Petitioner contends that in the Reynolds case the estate was to be divided at the death of the testator and two-thirds thereof was to be deposited with the trustee to collect the income and ultimately pay each child his share of the corpora when he became 28 years of age, and that there was no provision for a valuation and no requirement that the children accept a valuation fixed at any specified time. We find no particular merit in such argument. The important factor, in the light of the above decisions, is that petitioner's interest was acquired by ‘bequest, devise, or inheritance‘ within the meaning of the statute and that, irrespective of its character at the inception of the interest, it ripened into complete ownership by him.

As an alternative argument the petitioner contends that if his basis is the value on June 30, 1918, the fair market value as of that date was in excess of $90,000, the amount at which it was included in the decedent's gross estate for estate tax purposes. Petitioner claims that its fair market value was, in fact, $125,000.

We have found as a fact that the fair market value of the property at the decedent's death was $109,300, of which $90,000 represented the value of the building and $19,300 the value of the land. Such finding is based upon the testimony of two witnesses, each of whom was entirely familiar with the history of the property from the time the building was constructed in 1915 to the present and who, having been engaged in the real estate business in the locality for 38 and 40 years, respectively, were, without doubt, qualified to testify as to the 1918 value of local real estate generally. The testimony was to the effect that the building was constructed of the finest material available in 1914-1915 and that the labor costs varied from 10 cents per hour to a top price of 35 cents per hour. The larger portion of materials used and practically all of the equipment installed were acquired at wholesale prices. The architectural plans were furnished at practically no cost to the builder. The value of the land and building had appreciated substantially by 1918 over their 1914-1915 cost. The building could not have been replaced in 1918 for less than $90,000. The net return from the operation of the property, without deduction for depreciation, was approximately 10 percent on the cost for the years in and around 1918. As to the fair market value on June 30, 1918, one witness testified that in his opinion the property could readily have been sold in 1918 at from $115,000 to $120,000, divided $95,000 to $100,000 for the building and $20,000 for the land, and that those figures represented the value of the property. The other witness placed a fair market value of from $85,000 to $90,000 on the building and $15,000 to $18,000 on the land. It appears from the evidence that the building has for many years been valued at $90,000 for purposes of computing the depreciation allowance. The fair market value placed upon the land at decedent's death in 1918 purposes of the estate tax was $19,300. The evidence is not substantially out of line with that valuation and we are of the opinion that it should not be disturbed. We have concluded, however, that the value of the building was greater than returned for estate tax purposes and that its fair market value was, in fact, $90,000. Cf. Stella H. McConnell, 29 B.T.A. 32; Anson Evans et al., Trustees, 29 B.T.A. 710.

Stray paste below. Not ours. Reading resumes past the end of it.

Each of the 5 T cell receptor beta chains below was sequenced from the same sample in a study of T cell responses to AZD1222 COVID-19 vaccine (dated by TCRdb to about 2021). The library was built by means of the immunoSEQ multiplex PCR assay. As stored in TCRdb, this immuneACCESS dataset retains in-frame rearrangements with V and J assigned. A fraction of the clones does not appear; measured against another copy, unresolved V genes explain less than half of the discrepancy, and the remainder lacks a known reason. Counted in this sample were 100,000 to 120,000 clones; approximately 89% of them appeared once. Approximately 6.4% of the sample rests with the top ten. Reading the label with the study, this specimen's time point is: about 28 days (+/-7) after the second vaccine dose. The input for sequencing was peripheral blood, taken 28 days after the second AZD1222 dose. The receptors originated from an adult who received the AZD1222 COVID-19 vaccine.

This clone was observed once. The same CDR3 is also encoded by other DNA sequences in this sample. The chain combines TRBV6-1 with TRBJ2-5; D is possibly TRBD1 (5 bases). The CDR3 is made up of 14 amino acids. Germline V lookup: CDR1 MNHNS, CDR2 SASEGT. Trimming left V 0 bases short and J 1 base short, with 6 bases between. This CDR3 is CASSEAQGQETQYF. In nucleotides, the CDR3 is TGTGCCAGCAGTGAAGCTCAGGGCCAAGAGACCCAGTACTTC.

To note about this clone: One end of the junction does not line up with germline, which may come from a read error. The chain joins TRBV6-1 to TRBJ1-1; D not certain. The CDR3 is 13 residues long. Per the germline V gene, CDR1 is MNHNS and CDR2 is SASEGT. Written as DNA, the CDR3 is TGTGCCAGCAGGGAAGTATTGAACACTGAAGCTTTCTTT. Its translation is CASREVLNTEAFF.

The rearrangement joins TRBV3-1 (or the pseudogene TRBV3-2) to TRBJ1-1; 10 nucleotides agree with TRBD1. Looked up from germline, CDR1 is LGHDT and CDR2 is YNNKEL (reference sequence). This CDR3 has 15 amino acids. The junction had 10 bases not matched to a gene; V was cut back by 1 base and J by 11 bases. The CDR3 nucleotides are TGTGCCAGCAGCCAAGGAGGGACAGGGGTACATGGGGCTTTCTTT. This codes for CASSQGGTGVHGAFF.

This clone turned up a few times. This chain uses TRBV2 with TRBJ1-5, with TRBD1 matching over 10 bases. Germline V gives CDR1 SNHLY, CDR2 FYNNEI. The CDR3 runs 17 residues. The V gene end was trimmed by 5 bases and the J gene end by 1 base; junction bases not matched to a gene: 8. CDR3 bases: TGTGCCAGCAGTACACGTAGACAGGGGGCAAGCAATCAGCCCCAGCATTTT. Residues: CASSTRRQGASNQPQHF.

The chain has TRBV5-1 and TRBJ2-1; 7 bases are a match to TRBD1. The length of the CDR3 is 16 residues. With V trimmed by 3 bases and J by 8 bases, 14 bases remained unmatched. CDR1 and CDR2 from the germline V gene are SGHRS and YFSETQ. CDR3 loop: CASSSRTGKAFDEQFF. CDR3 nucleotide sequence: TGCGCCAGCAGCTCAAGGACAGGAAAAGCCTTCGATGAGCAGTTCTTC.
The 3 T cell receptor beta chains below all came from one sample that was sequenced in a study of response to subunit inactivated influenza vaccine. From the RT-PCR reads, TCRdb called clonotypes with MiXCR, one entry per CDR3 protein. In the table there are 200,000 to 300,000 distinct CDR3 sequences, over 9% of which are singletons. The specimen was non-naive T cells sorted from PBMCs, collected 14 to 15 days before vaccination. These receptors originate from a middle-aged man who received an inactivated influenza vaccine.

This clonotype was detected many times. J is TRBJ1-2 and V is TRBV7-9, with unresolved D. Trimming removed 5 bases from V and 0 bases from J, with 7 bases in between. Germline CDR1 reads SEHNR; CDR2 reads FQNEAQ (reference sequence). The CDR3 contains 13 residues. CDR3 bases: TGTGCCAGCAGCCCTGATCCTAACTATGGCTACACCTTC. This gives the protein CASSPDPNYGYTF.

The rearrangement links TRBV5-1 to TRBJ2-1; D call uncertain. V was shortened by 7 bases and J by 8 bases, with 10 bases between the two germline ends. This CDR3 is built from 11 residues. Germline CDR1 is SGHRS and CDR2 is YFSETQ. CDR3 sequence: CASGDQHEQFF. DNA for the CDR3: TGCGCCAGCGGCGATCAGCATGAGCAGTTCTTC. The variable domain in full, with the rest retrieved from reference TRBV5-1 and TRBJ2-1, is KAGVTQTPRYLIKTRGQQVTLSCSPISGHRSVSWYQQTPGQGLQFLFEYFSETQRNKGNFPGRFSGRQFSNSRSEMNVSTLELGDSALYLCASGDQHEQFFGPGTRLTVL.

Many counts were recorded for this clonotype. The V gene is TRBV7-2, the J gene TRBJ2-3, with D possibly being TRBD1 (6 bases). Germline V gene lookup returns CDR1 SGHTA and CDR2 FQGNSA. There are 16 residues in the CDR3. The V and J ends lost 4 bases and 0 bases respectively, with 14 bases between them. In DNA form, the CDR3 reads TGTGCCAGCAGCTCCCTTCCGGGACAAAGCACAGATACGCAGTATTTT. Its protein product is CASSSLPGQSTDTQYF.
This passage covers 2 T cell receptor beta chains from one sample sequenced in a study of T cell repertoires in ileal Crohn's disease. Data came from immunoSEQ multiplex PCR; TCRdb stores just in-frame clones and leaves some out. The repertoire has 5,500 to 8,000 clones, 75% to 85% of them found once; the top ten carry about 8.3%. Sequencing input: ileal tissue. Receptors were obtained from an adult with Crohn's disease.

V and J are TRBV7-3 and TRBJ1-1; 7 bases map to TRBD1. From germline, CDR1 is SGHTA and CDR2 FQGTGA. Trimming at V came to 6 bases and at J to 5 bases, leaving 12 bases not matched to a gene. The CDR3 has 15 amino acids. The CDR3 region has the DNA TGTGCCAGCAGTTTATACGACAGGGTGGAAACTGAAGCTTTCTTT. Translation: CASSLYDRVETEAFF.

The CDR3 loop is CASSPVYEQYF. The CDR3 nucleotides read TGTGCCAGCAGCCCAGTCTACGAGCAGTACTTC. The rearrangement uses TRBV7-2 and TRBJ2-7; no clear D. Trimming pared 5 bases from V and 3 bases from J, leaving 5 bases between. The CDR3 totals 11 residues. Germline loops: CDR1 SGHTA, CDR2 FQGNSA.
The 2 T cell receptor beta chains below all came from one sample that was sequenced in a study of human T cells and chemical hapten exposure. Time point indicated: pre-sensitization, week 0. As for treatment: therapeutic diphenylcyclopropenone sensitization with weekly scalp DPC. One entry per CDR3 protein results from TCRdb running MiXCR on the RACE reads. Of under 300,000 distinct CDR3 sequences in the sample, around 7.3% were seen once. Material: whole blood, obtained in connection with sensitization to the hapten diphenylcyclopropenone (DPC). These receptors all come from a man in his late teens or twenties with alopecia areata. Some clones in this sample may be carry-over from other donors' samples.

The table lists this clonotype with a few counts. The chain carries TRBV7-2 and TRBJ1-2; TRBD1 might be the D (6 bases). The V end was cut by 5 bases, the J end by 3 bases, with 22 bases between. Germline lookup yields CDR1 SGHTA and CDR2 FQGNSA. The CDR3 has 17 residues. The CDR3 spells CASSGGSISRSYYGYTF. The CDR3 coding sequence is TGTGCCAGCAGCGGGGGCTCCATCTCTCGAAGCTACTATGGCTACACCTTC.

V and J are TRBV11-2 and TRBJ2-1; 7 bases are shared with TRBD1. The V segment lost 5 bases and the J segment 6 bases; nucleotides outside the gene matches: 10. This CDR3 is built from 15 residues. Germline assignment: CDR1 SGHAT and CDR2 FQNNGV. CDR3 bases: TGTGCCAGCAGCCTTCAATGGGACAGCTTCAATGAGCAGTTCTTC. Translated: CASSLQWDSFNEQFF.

With respect to the sum of $329.80 claimed by petitioner as a deduction from the sale price, we are without sufficient information to make a determination. Accordingly, for lack of evidence, the petitioner's claim may not be sustained.

As to the delinquency penalty, the petitioner takes the view that his course of action was entirely reasonable and that the negligence of the accountant in failing to file the return until April 16, 1942, should not result in the imposition of the penalty. We have noted the irregularity in the acknowledgment on the return. However, we need not dwell upon that. It is well settled that the burden of filing returns can not be avoided by placing the responsibility upon an agent. Eagle Piece Dye Works, 10 B.T.A. 1360; Estate of Charles Curie, 4 T.C. 1175; Berlin v. Commissioner, 59 Fed.(2d) 996. There is no indication whatsoever that there was any reasonable cause for the failure of the agent to file a timely return. Accordingly, the imposition of the penalty is upheld.

Decision will be entered under Rule 50.